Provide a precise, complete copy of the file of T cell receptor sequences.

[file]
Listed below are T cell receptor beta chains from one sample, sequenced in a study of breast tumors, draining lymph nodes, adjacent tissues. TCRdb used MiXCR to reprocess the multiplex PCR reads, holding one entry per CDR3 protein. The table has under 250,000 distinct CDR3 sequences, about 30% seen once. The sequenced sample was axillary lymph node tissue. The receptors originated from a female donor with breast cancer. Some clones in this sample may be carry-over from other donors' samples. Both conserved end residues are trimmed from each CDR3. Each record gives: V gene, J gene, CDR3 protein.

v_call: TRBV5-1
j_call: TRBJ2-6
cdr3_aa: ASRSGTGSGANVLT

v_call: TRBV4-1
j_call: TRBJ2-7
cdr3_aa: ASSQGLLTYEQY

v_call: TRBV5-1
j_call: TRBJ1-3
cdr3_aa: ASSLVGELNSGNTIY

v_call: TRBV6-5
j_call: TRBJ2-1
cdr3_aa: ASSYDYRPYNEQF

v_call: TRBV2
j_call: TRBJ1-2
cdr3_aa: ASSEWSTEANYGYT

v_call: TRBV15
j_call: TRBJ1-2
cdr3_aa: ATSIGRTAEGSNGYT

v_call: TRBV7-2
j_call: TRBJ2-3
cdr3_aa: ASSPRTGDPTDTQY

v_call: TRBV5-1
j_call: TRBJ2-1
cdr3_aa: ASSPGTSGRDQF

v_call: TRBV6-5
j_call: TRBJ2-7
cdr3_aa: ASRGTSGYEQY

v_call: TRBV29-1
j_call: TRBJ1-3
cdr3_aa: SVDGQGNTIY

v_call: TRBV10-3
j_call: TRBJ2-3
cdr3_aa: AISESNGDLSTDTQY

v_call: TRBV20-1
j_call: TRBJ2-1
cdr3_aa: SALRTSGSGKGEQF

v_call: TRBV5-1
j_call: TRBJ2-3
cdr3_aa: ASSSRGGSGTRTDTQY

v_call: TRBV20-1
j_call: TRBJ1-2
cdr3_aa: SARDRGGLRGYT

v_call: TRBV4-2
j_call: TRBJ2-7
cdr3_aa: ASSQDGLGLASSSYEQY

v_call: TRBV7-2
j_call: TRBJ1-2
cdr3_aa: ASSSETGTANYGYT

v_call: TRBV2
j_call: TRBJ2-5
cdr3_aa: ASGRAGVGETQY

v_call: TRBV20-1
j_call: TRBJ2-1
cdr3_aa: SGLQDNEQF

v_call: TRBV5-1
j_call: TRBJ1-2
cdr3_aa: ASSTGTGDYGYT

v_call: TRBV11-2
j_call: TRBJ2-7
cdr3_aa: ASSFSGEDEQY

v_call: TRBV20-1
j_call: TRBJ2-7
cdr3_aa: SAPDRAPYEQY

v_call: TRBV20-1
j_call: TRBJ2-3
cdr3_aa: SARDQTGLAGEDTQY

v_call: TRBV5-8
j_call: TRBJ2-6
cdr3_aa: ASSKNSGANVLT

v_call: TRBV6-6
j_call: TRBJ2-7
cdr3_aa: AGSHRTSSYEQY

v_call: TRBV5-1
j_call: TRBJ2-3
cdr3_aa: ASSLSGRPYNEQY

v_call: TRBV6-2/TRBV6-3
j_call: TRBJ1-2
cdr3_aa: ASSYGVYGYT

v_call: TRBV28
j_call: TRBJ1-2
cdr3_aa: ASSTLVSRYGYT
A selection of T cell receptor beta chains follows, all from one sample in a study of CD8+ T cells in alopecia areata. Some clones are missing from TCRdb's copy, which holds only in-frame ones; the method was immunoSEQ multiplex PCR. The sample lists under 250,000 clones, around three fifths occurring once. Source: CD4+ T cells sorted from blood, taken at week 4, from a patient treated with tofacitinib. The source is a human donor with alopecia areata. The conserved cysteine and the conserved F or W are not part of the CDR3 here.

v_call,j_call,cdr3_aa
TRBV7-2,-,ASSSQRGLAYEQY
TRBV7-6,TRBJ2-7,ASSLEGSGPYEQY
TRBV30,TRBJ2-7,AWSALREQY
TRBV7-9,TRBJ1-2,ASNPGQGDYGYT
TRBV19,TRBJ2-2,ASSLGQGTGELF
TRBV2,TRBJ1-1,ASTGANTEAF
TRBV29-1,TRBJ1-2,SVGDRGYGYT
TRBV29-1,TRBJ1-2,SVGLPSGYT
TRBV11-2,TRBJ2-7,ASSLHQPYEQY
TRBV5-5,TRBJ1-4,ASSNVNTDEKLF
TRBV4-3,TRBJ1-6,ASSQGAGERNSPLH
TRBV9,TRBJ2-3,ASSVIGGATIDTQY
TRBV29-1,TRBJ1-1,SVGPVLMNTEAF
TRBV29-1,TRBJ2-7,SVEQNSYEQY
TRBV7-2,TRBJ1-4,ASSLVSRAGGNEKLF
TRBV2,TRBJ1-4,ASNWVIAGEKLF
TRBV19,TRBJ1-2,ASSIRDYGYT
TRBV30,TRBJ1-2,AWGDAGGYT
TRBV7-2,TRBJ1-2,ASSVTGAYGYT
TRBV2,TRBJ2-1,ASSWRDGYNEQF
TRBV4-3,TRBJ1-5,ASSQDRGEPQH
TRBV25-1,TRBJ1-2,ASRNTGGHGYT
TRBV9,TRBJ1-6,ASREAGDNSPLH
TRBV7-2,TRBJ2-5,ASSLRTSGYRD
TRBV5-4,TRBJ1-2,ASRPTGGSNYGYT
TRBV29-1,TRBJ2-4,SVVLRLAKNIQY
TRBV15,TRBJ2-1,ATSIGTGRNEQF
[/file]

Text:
Listed below are T cell receptor beta chains from one sample, sequenced in a study of breast tumors, draining lymph nodes, adjacent tissues. TCRdb used MiXCR to reprocess the multiplex PCR reads, holding one entry per CDR3 protein. The table has under 250,000 distinct CDR3 sequences, about 30% seen once. The sequenced sample was axillary lymph node tissue. The receptors originated from a female donor with breast cancer. Some clones in this sample may be carry-over from other donors' samples. Both conserved end residues are trimmed from each CDR3. Each record gives: V gene, J gene, CDR3 protein.

v_call: TRBV5-1
j_call: TRBJ2-6
cdr3_aa: ASRSGTGSGANVLT

v_call: TRBV4-1
j_call: TRBJ2-7
cdr3_aa: ASSQGLLTYEQY

v_call: TRBV5-1
j_call: TRBJ1-3
cdr3_aa: ASSLVGELNSGNTIY

v_call: TRBV6-5
j_call: TRBJ2-1
cdr3_aa: ASSYDYRPYNEQF

v_call: TRBV2
j_call: TRBJ1-2
cdr3_aa: ASSEWSTEANYGYT

v_call: TRBV15
j_call: TRBJ1-2
cdr3_aa: ATSIGRTAEGSNGYT

v_call: TRBV7-2
j_call: TRBJ2-3
cdr3_aa: ASSPRTGDPTDTQY

v_call: TRBV5-1
j_call: TRBJ2-1
cdr3_aa: ASSPGTSGRDQF

v_call: TRBV6-5
j_call: TRBJ2-7
cdr3_aa: ASRGTSGYEQY

v_call: TRBV29-1
j_call: TRBJ1-3
cdr3_aa: SVDGQGNTIY

v_call: TRBV10-3
j_call: TRBJ2-3
cdr3_aa: AISESNGDLSTDTQY

v_call: TRBV20-1
j_call: TRBJ2-1
cdr3_aa: SALRTSGSGKGEQF

v_call: TRBV5-1
j_call: TRBJ2-3
cdr3_aa: ASSSRGGSGTRTDTQY

v_call: TRBV20-1
j_call: TRBJ1-2
cdr3_aa: SARDRGGLRGYT

v_call: TRBV4-2
j_call: TRBJ2-7
cdr3_aa: ASSQDGLGLASSSYEQY

v_call: TRBV7-2
j_call: TRBJ1-2
cdr3_aa: ASSSETGTANYGYT

v_call: TRBV2
j_call: TRBJ2-5
cdr3_aa: ASGRAGVGETQY

v_call: TRBV20-1
j_call: TRBJ2-1
cdr3_aa: SGLQDNEQF

v_call: TRBV5-1
j_call: TRBJ1-2
cdr3_aa: ASSTGTGDYGYT

v_call: TRBV11-2
j_call: TRBJ2-7
cdr3_aa: ASSFSGEDEQY

v_call: TRBV20-1
j_call: TRBJ2-7
cdr3_aa: SAPDRAPYEQY

v_call: TRBV20-1
j_call: TRBJ2-3
cdr3_aa: SARDQTGLAGEDTQY

v_call: TRBV5-8
j_call: TRBJ2-6
cdr3_aa: ASSKNSGANVLT

v_call: TRBV6-6
j_call: TRBJ2-7
cdr3_aa: AGSHRTSSYEQY

v_call: TRBV5-1
j_call: TRBJ2-3
cdr3_aa: ASSLSGRPYNEQY

v_call: TRBV6-2/TRBV6-3
j_call: TRBJ1-2
cdr3_aa: ASSYGVYGYT

v_call: TRBV28
j_call: TRBJ1-2
cdr3_aa: ASSTLVSRYGYT
A selection of T cell receptor beta chains follows, all from one sample in a study of CD8+ T cells in alopecia areata. Some clones are missing from TCRdb's copy, which holds only in-frame ones; the method was immunoSEQ multiplex PCR. The sample lists under 250,000 clones, around three fifths occurring once. Source: CD4+ T cells sorted from blood, taken at week 4, from a patient treated with tofacitinib. The source is a human donor with alopecia areata. The conserved cysteine and the conserved F or W are not part of the CDR3 here.

v_call,j_call,cdr3_aa
TRBV7-2,-,ASSSQRGLAYEQY
TRBV7-6,TRBJ2-7,ASSLEGSGPYEQY
TRBV30,TRBJ2-7,AWSALREQY
TRBV7-9,TRBJ1-2,ASNPGQGDYGYT
TRBV19,TRBJ2-2,ASSLGQGTGELF
TRBV2,TRBJ1-1,ASTGANTEAF
TRBV29-1,TRBJ1-2,SVGDRGYGYT
TRBV29-1,TRBJ1-2,SVGLPSGYT
TRBV11-2,TRBJ2-7,ASSLHQPYEQY
TRBV5-5,TRBJ1-4,ASSNVNTDEKLF
TRBV4-3,TRBJ1-6,ASSQGAGERNSPLH
TRBV9,TRBJ2-3,ASSVIGGATIDTQY
TRBV29-1,TRBJ1-1,SVGPVLMNTEAF
TRBV29-1,TRBJ2-7,SVEQNSYEQY
TRBV7-2,TRBJ1-4,ASSLVSRAGGNEKLF
TRBV2,TRBJ1-4,ASNWVIAGEKLF
TRBV19,TRBJ1-2,ASSIRDYGYT
TRBV30,TRBJ1-2,AWGDAGGYT
TRBV7-2,TRBJ1-2,ASSVTGAYGYT
TRBV2,TRBJ2-1,ASSWRDGYNEQF
TRBV4-3,TRBJ1-5,ASSQDRGEPQH
TRBV25-1,TRBJ1-2,ASRNTGGHGYT
TRBV9,TRBJ1-6,ASREAGDNSPLH
TRBV7-2,TRBJ2-5,ASSLRTSGYRD
TRBV5-4,TRBJ1-2,ASRPTGGSNYGYT
TRBV29-1,TRBJ2-4,SVVLRLAKNIQY
TRBV15,TRBJ2-1,ATSIGTGRNEQF